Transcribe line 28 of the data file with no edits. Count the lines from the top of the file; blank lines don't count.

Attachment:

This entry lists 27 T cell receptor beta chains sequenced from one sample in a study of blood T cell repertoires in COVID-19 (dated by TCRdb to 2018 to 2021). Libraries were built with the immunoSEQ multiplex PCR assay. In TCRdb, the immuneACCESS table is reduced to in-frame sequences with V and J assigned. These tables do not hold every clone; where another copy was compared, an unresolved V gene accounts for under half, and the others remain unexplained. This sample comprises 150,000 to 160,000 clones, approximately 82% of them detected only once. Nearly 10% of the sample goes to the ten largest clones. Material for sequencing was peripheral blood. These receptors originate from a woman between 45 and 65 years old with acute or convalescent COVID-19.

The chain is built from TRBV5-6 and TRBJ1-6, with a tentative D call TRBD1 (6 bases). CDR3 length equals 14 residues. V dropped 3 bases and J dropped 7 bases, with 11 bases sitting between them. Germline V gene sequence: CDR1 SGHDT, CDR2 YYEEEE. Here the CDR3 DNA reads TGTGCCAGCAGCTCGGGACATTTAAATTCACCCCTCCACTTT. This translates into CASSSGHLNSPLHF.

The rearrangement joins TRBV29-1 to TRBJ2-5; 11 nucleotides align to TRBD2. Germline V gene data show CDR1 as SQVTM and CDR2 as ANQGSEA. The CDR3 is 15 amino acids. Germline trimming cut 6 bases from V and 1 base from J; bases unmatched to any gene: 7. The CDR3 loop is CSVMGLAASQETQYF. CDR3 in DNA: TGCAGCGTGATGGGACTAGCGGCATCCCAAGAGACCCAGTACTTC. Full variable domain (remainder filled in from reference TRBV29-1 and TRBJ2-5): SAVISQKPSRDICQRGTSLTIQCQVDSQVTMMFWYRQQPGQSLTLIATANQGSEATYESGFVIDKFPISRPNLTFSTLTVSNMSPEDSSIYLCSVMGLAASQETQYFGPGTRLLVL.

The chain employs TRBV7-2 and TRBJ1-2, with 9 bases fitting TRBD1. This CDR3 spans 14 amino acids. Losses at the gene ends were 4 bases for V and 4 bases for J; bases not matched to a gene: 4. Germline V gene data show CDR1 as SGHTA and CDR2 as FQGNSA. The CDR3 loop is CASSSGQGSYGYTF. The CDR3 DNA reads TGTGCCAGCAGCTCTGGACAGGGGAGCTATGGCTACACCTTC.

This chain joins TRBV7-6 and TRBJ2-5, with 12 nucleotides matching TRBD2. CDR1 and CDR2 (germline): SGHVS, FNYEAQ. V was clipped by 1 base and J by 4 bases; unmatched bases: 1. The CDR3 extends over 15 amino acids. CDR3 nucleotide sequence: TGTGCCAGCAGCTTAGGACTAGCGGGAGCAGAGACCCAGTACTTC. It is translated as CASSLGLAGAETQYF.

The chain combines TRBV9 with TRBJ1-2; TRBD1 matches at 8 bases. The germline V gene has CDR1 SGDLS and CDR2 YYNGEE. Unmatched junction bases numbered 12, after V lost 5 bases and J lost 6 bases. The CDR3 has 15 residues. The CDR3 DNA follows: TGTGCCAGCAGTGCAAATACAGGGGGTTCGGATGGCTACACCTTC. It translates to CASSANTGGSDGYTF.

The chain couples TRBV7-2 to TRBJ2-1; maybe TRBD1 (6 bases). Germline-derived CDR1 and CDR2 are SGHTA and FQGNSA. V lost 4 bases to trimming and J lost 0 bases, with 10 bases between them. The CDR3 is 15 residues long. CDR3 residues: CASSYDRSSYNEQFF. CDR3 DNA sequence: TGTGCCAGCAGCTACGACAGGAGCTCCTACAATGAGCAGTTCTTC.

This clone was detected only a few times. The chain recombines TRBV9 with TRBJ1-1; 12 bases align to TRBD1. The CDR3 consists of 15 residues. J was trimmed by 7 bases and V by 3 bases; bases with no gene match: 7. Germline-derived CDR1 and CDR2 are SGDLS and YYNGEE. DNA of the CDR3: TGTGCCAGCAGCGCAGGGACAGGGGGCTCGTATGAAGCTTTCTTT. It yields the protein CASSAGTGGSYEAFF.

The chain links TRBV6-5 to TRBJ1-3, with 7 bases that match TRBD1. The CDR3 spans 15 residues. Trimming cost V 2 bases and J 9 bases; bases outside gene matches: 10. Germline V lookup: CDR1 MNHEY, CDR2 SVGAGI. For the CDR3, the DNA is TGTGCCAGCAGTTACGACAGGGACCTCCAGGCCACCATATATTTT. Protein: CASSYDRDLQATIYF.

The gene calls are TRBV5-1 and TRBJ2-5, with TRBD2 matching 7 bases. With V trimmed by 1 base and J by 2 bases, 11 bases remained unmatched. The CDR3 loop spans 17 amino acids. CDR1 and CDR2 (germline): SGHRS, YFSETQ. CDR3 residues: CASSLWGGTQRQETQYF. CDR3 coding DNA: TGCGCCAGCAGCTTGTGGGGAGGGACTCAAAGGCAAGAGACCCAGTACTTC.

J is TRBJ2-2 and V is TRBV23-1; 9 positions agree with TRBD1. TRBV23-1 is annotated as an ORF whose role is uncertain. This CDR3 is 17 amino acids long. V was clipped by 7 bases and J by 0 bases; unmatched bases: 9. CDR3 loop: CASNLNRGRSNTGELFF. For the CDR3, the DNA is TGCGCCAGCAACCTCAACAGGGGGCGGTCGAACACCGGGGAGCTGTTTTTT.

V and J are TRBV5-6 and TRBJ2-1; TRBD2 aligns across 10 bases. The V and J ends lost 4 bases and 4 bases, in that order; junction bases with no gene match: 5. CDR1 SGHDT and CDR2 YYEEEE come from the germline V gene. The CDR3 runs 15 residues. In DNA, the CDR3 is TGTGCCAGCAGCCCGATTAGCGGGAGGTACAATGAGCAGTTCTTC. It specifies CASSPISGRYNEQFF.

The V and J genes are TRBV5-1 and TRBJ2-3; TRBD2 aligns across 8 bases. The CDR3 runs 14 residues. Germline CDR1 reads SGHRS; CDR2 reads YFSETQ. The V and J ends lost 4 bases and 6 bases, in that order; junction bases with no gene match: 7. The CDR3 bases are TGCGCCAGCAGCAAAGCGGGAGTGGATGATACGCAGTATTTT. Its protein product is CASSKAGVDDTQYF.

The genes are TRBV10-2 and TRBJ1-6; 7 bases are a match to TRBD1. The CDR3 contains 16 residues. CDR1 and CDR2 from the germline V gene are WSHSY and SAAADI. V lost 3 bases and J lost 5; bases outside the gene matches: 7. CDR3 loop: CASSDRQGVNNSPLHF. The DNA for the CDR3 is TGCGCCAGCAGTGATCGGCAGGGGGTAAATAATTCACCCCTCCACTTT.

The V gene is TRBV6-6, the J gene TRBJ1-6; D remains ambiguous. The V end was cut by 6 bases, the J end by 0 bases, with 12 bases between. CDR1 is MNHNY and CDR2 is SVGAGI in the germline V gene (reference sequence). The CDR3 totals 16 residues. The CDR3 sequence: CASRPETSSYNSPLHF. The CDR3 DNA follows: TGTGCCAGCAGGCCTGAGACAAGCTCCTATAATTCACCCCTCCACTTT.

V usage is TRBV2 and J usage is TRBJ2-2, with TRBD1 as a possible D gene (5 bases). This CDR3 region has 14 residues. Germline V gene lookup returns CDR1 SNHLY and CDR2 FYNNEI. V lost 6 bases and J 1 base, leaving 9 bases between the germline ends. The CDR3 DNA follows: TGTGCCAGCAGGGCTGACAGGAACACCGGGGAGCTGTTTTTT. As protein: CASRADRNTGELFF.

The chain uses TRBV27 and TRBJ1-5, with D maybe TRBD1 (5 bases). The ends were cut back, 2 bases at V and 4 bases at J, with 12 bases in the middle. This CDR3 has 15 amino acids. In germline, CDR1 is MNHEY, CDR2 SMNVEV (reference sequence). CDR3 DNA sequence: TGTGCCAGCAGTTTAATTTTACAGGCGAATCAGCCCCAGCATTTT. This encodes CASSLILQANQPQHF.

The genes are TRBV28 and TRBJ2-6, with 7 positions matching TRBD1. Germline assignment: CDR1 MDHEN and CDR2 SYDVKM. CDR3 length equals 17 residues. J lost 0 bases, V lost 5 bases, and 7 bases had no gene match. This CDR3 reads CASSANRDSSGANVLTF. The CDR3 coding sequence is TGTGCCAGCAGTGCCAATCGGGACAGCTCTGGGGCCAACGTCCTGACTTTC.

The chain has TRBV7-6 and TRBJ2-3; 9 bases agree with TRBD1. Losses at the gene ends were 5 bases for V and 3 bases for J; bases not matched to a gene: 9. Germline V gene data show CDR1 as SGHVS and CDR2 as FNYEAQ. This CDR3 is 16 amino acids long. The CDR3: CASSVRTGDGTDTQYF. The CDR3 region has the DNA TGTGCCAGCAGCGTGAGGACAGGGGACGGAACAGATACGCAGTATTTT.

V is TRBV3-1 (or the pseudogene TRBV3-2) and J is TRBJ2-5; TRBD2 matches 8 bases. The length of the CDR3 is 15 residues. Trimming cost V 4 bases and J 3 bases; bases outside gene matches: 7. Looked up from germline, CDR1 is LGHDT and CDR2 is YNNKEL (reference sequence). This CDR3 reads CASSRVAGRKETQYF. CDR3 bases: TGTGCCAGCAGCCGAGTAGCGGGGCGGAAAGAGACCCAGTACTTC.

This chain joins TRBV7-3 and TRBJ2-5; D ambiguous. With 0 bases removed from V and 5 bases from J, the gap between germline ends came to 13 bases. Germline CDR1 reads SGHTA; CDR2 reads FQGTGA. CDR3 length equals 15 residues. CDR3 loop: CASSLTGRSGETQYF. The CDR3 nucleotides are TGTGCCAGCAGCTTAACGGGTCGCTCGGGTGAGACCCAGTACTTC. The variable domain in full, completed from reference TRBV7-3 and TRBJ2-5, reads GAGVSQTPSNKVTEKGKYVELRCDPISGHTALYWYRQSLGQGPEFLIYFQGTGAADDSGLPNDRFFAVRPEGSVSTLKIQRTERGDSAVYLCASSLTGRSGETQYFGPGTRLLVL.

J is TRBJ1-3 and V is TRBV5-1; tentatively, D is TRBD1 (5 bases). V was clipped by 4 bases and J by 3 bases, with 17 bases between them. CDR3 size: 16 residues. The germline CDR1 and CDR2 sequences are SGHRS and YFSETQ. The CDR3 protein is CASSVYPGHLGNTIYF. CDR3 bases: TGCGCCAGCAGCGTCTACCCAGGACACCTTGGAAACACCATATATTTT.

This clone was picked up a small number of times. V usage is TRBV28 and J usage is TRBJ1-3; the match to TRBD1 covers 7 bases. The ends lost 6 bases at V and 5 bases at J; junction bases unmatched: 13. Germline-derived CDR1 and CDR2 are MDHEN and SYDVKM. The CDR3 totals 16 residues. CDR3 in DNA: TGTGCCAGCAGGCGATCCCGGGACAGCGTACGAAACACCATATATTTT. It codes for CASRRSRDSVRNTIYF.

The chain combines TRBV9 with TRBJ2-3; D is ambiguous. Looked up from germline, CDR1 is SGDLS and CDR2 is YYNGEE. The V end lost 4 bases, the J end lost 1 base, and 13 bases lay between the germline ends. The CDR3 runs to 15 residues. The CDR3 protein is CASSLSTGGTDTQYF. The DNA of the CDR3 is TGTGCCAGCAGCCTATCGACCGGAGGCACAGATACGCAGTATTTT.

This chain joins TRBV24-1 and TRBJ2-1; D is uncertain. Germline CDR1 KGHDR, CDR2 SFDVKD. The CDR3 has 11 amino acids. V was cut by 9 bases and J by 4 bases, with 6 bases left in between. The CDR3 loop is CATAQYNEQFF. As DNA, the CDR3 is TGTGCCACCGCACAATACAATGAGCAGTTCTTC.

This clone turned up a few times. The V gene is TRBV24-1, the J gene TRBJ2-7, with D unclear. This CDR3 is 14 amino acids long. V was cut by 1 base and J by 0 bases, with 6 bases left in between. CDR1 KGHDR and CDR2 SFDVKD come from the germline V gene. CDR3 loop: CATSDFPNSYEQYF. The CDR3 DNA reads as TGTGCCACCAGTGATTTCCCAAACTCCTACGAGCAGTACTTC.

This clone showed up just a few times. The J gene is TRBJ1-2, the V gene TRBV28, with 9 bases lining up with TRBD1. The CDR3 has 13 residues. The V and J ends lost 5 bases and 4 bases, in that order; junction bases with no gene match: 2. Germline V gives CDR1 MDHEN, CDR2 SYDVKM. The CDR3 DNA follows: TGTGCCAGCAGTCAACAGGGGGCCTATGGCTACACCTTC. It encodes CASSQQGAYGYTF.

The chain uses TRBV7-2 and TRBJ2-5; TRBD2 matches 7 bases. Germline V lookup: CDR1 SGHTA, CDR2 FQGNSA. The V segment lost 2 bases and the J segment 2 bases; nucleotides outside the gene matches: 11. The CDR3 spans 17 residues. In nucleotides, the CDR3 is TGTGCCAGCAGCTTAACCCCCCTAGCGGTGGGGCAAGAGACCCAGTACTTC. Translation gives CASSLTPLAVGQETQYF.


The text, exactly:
The chain uses TRBV7-2 and TRBJ2-5; TRBD2 matches 7 bases. Germline V lookup: CDR1 SGHTA, CDR2 FQGNSA. The V segment lost 2 bases and the J segment 2 bases; nucleotides outside the gene matches: 11. The CDR3 spans 17 residues. In nucleotides, the CDR3 is TGTGCCAGCAGCTTAACCCCCCTAGCGGTGGGGCAAGAGACCCAGTACTTC. Translation gives CASSLTPLAVGQETQYF.